You might know Alyson Stoner as the young dancer in Missy Elliot's "Work It" video, or the tiny Disney star in shows like Camp Rock and The Suite Life of Zack and Cody. But after 18 years in film and television, Stoner is ready to turn a new leaf — and her hair now reflects that. Alyson Stoner shaved her head, and the beauty move is intimately attached to a lot of evolving changes in her life.
In March 2018, Stoner came out as queer in an intimate essay in Teen Vogue, sharing how she fell in love with a woman, and how it led her to accept her identity.
"I, Alyson, am attracted to men, women, and people who identify in other ways. I can love people of every gender identity and expression," she wrote.
The moment was pivotal for Stoner, leading her to embrace more fully who she was and wanted to be. A few months later, Stoner posted Twitter to share that she was inching closer to fulfilling her dreams of shaving her head after coming out. She addressed how the act would be a powerfully defiant one, especially considering how she has led a life of public scrutiny since childhood.
"My dream of shaving my head at least once in my life is starting to get a little closer, I think," she wrote. "What a choice to make after my appearance has been under public scrutiny since childhood, and as a way to trust my beauty & sexuality defy gender normative standards of femininity,."
Fast-forward a few months later, and that dream has become a reality. Stoner has now transitioned into a music career, and her most recent single is called "Stripped Bare," where she shaves her head in the music video as she sings about the struggle and pain that comes with childhood stardom.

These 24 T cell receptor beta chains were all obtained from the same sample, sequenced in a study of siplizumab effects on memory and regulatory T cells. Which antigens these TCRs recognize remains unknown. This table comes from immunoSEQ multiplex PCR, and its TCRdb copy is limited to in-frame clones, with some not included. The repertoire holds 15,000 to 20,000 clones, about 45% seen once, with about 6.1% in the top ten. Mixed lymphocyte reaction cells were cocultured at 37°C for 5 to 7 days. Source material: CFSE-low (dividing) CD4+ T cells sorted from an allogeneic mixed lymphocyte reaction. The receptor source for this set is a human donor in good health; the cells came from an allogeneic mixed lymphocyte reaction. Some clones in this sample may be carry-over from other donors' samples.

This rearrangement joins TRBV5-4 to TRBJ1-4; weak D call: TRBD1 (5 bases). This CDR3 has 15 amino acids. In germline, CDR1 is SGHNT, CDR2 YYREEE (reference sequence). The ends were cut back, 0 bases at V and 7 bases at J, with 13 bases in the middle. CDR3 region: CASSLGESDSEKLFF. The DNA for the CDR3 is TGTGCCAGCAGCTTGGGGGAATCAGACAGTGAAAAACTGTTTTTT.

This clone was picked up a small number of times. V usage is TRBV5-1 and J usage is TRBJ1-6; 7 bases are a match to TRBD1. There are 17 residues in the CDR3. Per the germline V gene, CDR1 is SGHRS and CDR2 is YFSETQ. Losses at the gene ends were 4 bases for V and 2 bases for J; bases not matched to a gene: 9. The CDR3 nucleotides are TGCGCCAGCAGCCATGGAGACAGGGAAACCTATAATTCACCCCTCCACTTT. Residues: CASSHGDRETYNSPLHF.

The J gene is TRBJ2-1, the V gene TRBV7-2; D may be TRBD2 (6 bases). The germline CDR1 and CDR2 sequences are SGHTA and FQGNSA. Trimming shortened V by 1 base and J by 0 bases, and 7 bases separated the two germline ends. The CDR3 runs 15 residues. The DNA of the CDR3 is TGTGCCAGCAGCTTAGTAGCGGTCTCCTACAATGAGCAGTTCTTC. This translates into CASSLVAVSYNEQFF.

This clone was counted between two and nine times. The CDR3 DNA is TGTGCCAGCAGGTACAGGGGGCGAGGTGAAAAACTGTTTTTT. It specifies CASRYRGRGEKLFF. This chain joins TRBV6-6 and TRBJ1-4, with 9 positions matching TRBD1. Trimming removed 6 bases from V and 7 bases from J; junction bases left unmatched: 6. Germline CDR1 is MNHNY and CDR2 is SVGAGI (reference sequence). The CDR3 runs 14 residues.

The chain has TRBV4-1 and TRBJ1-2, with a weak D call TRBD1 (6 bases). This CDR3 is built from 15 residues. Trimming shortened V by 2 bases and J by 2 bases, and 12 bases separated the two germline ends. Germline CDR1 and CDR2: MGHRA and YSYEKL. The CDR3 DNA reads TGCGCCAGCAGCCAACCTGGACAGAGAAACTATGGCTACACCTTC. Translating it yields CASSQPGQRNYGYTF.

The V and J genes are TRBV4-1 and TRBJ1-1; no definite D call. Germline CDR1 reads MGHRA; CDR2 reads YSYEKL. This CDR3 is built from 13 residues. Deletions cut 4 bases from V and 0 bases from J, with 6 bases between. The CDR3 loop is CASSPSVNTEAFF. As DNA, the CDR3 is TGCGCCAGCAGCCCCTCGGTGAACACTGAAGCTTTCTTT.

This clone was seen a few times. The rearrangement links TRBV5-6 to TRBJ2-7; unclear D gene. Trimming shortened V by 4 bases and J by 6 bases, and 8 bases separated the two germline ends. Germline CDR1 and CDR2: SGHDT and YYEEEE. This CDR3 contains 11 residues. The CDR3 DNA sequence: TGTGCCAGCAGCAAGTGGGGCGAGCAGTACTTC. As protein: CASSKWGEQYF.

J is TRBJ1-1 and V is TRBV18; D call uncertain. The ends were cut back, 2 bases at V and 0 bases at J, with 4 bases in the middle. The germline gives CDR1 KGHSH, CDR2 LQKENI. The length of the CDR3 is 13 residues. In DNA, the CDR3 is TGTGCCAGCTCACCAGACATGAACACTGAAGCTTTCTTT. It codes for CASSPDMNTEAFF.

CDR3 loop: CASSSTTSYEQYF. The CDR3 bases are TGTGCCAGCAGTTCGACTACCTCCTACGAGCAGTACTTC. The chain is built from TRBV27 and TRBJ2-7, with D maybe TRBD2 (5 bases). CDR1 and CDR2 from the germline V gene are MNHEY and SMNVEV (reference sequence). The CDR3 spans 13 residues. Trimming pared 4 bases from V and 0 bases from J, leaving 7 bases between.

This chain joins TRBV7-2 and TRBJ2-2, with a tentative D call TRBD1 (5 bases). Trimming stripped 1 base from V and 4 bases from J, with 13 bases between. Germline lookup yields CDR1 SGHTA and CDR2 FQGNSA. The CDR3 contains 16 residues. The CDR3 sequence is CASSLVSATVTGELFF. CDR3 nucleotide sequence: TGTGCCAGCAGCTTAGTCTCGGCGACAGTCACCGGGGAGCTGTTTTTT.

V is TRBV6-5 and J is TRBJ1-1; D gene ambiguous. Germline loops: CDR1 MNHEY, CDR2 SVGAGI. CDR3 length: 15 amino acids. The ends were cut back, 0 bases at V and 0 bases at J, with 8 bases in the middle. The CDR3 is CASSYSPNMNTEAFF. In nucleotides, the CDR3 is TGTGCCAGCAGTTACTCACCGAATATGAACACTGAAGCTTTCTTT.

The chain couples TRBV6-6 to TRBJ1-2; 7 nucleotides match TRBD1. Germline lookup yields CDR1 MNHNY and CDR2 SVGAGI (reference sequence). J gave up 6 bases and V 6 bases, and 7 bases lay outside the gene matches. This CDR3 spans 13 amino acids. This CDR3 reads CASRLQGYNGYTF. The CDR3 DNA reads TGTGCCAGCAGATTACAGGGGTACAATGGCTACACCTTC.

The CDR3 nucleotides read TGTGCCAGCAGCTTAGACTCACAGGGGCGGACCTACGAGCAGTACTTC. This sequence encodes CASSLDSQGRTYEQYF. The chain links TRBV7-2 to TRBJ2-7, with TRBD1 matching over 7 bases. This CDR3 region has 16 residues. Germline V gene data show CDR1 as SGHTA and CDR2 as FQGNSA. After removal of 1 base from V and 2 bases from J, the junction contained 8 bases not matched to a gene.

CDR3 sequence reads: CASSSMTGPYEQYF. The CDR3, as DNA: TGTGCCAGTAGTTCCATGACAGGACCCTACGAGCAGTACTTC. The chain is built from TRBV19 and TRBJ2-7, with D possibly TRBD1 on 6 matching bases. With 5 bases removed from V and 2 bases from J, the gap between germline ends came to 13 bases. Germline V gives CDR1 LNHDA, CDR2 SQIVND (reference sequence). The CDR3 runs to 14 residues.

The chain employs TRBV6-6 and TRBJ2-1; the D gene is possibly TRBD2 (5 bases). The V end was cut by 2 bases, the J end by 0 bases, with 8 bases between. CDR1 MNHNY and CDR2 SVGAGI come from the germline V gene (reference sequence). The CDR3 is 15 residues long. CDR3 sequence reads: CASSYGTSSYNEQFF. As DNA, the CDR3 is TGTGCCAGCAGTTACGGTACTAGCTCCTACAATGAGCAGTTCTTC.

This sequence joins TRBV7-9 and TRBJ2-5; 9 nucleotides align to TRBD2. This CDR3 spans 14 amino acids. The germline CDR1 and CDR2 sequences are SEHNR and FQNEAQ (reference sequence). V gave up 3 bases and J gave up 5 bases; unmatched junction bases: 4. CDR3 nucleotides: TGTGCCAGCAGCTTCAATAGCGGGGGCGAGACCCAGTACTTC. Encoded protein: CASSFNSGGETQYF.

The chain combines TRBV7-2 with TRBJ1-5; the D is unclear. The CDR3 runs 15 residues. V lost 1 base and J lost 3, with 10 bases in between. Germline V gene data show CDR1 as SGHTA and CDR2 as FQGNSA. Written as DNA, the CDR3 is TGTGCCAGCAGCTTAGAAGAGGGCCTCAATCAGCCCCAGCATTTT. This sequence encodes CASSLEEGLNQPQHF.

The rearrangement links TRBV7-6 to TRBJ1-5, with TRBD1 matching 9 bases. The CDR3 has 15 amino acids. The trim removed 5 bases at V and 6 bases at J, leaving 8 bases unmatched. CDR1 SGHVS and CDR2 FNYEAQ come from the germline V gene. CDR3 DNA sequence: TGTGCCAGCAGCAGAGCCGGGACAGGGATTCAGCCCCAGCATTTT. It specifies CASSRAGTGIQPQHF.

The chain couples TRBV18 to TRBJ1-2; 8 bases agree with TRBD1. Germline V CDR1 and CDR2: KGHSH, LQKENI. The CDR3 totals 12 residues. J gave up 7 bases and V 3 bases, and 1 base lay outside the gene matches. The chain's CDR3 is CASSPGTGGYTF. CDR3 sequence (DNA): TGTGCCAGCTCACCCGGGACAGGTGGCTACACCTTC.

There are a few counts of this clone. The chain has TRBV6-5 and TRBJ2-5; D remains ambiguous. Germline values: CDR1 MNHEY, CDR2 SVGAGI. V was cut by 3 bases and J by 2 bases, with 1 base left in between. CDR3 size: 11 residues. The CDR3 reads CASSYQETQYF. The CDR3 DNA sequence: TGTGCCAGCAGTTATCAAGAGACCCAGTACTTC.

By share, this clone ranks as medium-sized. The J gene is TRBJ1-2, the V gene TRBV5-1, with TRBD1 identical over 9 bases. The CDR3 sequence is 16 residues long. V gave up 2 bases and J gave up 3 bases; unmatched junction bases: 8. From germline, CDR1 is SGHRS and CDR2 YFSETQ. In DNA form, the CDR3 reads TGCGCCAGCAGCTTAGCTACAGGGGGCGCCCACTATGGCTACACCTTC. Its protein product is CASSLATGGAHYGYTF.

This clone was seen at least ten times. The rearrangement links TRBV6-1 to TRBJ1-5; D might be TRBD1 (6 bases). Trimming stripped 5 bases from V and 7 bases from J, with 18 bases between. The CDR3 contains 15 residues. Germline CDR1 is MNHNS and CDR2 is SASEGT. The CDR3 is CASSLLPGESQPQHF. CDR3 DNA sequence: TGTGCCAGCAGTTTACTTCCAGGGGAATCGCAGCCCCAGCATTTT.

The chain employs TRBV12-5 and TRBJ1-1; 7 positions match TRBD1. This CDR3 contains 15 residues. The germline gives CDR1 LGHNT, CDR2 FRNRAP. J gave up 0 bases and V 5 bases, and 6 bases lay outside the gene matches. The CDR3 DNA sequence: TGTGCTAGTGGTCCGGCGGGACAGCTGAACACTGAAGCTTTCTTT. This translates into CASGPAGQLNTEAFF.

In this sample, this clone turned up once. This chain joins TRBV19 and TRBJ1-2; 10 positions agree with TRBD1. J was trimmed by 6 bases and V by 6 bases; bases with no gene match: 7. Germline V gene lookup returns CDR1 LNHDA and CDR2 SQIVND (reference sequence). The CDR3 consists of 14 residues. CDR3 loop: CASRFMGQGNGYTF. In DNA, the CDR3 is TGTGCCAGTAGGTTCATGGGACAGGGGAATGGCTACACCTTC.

“Shaving my head is an act of mental health and confidence, not self-destruction,” Stoner told People. “I can’t tell you how many beliefs and opinions and insecurities fell to the floor with every tuft of hair, and I’m leaving them there. I’m shedding one era and rising as a new being in real time.”
"Stripped Bare is not just a song for me," she followed up on Instagram. "It’s a line in the sand and a personal commitment to change my future direction, no matter how daunting and unclear. To allow old, familiar things to die and kill off the ego that keeps me fixated on the rear-view mirror, even when nothing beautiful is coming from it. Everything changes tomorrow."
In an interview with People, Stoner shared how she started developing health problems like anxiety, hair loss, and seizures at just six years old because of the intense stress put on from her work. The pressure to maintain her career eventually led to struggles with anorexia, exercise bulimia, and binge-eating disorder. She sought help at 18 years old, and entered into treatment to help her cope with her disorders.
Now that she has five years of balanced eating under her belt, she feels ready to move into a happier stage of her life — and she says shaving her head was a visual way to shed that old life, and move into the new.
Stoner tells People, “I really believe that the next 10 years are going to be much better than the last ten years."
If you or someone you know has an eating disorder and needs help, call the National Eating Disorders Association helpline at 1-800-931-2237, text 741741, or chat online with a Helpline volunteer here.